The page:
17

C++11 introduces convenience functions stoi, stol, stoll, stoul, stoull, stof, stod, and stold, which convert a string to an integer, long, long long, unsigned long, unsigned long long, float, double, or long double, respectively.

Why no love for short and unsigned short?

Besides the fact that the omission annoys me out of principle, I am finding myself having to work awkwardly around situations like this:

#include <string>

struct S
{
    S(short);
};

int main()
{
    S s{std::stoi("4")};
}

Error:

test.cpp: In function 'int main()':
test.cpp:10:23: error: narrowing conversion from 'int' to 'short int' inside { } [-fpermissive]

I'd like to instead write S s{std::stos("4")};, if only there were an stos...

Instead I have to write S s{static_cast<short>(std::stoi("4"))};... oh wait, that won't do it either, that will silently truncate integers longer than shorts, as opposed to a hypothetical stos function which would throw an exception if the integer does not fit into a short. So basically I'm back to my pre-C++11 alternatives of stringstreams, boost::lexical_cast, and the like.

EDIT: Since people seem to have a hard time locating my actual question, it's why are there no stos and stous functions to go along with the other ones?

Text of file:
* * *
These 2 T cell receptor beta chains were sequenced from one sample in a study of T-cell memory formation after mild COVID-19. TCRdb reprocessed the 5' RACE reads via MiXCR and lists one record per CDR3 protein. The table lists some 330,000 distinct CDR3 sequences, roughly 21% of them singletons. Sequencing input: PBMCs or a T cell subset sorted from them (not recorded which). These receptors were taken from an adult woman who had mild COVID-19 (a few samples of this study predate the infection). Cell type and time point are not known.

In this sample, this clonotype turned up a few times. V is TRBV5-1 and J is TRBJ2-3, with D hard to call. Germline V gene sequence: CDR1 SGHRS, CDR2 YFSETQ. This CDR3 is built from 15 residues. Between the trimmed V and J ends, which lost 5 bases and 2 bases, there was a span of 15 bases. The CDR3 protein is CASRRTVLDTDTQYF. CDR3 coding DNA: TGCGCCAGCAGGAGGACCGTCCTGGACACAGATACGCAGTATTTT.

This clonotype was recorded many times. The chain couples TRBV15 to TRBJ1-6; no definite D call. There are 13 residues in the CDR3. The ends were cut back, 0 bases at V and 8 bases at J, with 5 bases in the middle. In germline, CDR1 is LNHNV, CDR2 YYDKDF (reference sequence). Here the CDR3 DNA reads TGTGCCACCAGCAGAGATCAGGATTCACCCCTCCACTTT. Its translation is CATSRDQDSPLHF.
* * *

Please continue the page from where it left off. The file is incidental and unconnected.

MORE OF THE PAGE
9
  • And what is the Q? If you know these functions don't exist, they can't be added to the Standard now, You will need to wait a few decades till the next standard arrives.Simple Answer: Standards committee wouldn't have found any compelling reasons to find it as useful as other functions, they couldn't include anything and everything which seemed useful, So they chose what they felt would be most useful.
    – Alok Save
    Oct 25, 2011 at 20:43
  • 1
    @Adam: Sure, but I could have written my own stoi, and stol, too. The whole point of standardizing these things is that people don't have to write them over and over again. Oct 25, 2011 at 20:46
  • 3
    @AdamRosenfield: So that We could blame the Standards committee for not adding it! ;-)
    – Alok Save
    Oct 25, 2011 at 20:48
  • 1
    @Als: I am curious to know why conversion functions for 8 of the 10 built-in integer types are deemed useful, but not the two. That's what I'm asking in this question. Oct 25, 2011 at 20:53
  • 3
    @AJG85: Umm, "long int" and "unsigned long int" are synonms for "long" and "unsigned long", and there is no such thing as a "long float". Oct 25, 2011 at 21:15

1 Answer 1

4

A guess: C++ took the s-to-xxx functions from C (probably the C99 variant) just for compatibility; there would be no such functions if C++ were developed independently.

3
  • 2
    Right. He should have asked why they aren't in C.
    – Ben Voigt
    Oct 25, 2011 at 21:02
  • 11
    So why are they not in C? And why should C++ repeat C's mistakes? Oct 25, 2011 at 21:20
  • 4
    but they added stoi ...
    – fuzzyTew
    Aug 3, 2013 at 13:25

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